Today's birthdays include Brian Epstein, the Beatles' manager, who was born in 1934; Nick Massi, formerly with the Four Seasons, in 1935 (age 66); Bill Medley of the Righteous Brothers, singer/songwriter Paul Williams, and Sylvia Tyson of Ian and Sylvia, all in 1940 (age 62); "Mama" Cass Elliot of the Mamas and the Papas in 1943; David Bromberg and Freda Payne, both in 1945 (age 57); John Coghlan of Status Quo in 1946 (age 56); Chic guitarist and producer Nile Rodgers in 1952 (age 50); Rex Smith in 1956 (age 46); and country singer Trisha Yearwood in 1964 (age 38).
Today's musical milestones:
In 1958, Elvis Presley -- the world's most famous soldier -- left Brooklyn, N.Y., on a ship bound for Germany to join his army unit.
In 1960, Hank Ballard and The Midnighters became the first group with three singles in the U.S. Top 100 when "Let's Go, Let's Go, Let's Go" joined "Finger Poppin' Time" -- the band's first top-10 hit -- and "The Twist."
In 1973, Gram Parsons of the Flying Burrito Brothers and formerly the Byrds died from a drug overdose. He was 26.
In 1976, promoter Sid Bernstein publicly offered the Beatles $230 million to reunite in concert. He was ignored.
In 1979, MUSE -- Musicians United for Safe Energy -- launched a series of anti-nuclear concerts at New York's Madison Square Garden. The shows featured Bruce Springsteen, Crosby Stills and Nash, the Doobie Brothers and Jackson Browne -- and yielded the "No Nukes" album.
In 1981, Simon and Garfunkel reunited for their first show together in 11 years. The free concert drew half-a-million people to New York's Central Park.
In 1984, President Reagan -- on the re-election campaign trail in New Jersey -- quoted Bruce Springsteen.
In 1986, in response to reports that Michael Jackson was having a hyperbaric chamber built and that he planned to sleep in it to maintain his youth, the pop star's doctor said he'd advised Jackson against using the oxygen chamber for that purpose.
Also in 1986, drunken fans at a Los Angeles "Street Scene" festival pelted the stage with bottles and other debris after it was announced that the Ramones weren't going to perform.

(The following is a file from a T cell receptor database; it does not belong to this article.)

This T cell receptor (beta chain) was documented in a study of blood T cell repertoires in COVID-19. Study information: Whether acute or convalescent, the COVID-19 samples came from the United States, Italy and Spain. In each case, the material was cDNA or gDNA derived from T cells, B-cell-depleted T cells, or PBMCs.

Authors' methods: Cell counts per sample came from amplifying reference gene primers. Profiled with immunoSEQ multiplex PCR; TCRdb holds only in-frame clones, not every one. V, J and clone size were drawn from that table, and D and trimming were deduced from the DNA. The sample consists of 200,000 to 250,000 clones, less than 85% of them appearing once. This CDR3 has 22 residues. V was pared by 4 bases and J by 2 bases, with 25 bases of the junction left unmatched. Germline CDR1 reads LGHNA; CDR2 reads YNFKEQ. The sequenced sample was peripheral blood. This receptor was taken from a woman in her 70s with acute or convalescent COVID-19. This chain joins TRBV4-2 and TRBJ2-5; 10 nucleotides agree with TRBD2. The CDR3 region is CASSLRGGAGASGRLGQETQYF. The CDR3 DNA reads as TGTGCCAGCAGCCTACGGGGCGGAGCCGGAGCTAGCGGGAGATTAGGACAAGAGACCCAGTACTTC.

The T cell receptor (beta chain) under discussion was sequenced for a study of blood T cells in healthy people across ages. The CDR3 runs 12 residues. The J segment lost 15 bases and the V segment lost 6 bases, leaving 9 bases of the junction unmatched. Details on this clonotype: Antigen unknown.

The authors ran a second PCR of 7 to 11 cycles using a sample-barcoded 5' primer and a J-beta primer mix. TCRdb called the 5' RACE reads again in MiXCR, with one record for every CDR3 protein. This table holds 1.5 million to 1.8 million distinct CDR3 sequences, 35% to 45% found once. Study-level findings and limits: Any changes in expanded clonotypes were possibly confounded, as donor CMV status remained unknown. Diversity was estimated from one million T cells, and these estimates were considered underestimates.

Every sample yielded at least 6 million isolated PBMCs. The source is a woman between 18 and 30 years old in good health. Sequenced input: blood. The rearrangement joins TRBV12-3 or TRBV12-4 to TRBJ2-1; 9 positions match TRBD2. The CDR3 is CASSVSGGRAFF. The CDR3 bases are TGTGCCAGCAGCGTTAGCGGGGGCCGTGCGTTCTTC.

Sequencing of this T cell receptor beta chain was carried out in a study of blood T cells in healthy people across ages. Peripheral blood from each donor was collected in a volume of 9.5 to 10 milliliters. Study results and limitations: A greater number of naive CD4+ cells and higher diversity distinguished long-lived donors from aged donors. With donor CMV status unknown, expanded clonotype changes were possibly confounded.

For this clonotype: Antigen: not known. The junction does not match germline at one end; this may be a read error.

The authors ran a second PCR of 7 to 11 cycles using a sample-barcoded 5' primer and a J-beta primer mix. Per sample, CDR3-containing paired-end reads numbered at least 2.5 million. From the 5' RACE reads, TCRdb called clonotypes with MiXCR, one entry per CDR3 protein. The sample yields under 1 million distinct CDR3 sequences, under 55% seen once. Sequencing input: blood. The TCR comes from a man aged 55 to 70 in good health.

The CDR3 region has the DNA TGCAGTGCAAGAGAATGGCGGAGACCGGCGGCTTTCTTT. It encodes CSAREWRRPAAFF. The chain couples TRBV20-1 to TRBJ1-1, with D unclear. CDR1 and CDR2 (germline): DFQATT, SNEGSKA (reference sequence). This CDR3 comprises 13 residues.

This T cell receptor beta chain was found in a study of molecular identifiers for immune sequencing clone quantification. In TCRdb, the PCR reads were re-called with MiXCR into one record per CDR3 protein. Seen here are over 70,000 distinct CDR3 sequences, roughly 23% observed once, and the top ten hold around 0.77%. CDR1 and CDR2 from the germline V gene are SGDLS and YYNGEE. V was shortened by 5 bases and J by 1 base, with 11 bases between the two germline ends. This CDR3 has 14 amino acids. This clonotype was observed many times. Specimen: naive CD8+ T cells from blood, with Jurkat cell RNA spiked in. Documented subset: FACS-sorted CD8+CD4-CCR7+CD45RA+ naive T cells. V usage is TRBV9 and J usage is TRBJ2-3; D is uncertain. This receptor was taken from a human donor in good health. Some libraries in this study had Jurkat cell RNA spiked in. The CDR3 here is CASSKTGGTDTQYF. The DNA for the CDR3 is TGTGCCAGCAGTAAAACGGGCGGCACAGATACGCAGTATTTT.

In 1993, Michelle Phillips -- formerly with the Mamas and the Papas -- was unhurt after being robbed at gunpoint in the parking lot of a West Hollywood restaurant.
In 1994, country singer George Jones left the hospital one week after undergoing triple bypass surgery.
In 1995, Beach Boy founder Brian Wilson filed a $10 million lawsuit in Los Angeles against his former court-appointed conservator, Jerome Billet -- saying Billet misrepresented him in business dealings and cost him millions of dollars.
Also in 1995, Bryan Adams returned to his hometown of Vancouver, B.C., Canada, to break in a new stadium.
In 1997, David Bowie -- with the Chemical Brothers as his opening act -- was the "blind date" for 600 winners of a beer company's "blind date mystery concert" show in Chicago.
Also in 1997, Stephen Stills was enshrined on the Hollywood RockWalk.
In 1998, the Allman Brothers Band was named to the Georgia Hall of Fame.
In 2000, "Music," Madonna's eighth album of all-new material, reached stores.
Also in 2000, Sotheby's London auction house said the Hard Rock Cafe restaurant chain paid more than $49,000 for a psychedelic jacket once worn by legendary guitarist Jimi Hendrix. The green silk jacket originally sold for $10.
Today's musical quiz:
Did Michelle Phillips ever guest-star on "Star Trek"? Answer: Yes. Phillips played an old flame of Capt. Picard's on a first-season episode of "Star Trek: The Next Generation."